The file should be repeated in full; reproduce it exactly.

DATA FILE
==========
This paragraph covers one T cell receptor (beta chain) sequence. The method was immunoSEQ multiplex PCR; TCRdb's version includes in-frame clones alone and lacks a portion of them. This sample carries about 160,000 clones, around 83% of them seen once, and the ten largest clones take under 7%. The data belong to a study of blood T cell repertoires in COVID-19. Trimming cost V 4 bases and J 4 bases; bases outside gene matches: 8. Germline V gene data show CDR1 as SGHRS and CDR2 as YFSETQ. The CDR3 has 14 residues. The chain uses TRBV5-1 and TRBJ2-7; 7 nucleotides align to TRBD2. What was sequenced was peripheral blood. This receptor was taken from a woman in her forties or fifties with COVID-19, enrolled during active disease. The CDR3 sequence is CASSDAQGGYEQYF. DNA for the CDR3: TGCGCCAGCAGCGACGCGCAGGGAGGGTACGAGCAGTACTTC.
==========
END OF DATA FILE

This paragraph covers one T cell receptor (beta chain) sequence. The method was immunoSEQ multiplex PCR; TCRdb's version includes in-frame clones alone and lacks a portion of them. This sample carries about 160,000 clones, around 83% of them seen once, and the ten largest clones take under 7%. The data belong to a study of blood T cell repertoires in COVID-19. Trimming cost V 4 bases and J 4 bases; bases outside gene matches: 8. Germline V gene data show CDR1 as SGHRS and CDR2 as YFSETQ. The CDR3 has 14 residues. The chain uses TRBV5-1 and TRBJ2-7; 7 nucleotides align to TRBD2. What was sequenced was peripheral blood. This receptor was taken from a woman in her forties or fifties with COVID-19, enrolled during active disease. The CDR3 sequence is CASSDAQGGYEQYF. DNA for the CDR3: TGCGCCAGCAGCGACGCGCAGGGAGGGTACGAGCAGTACTTC.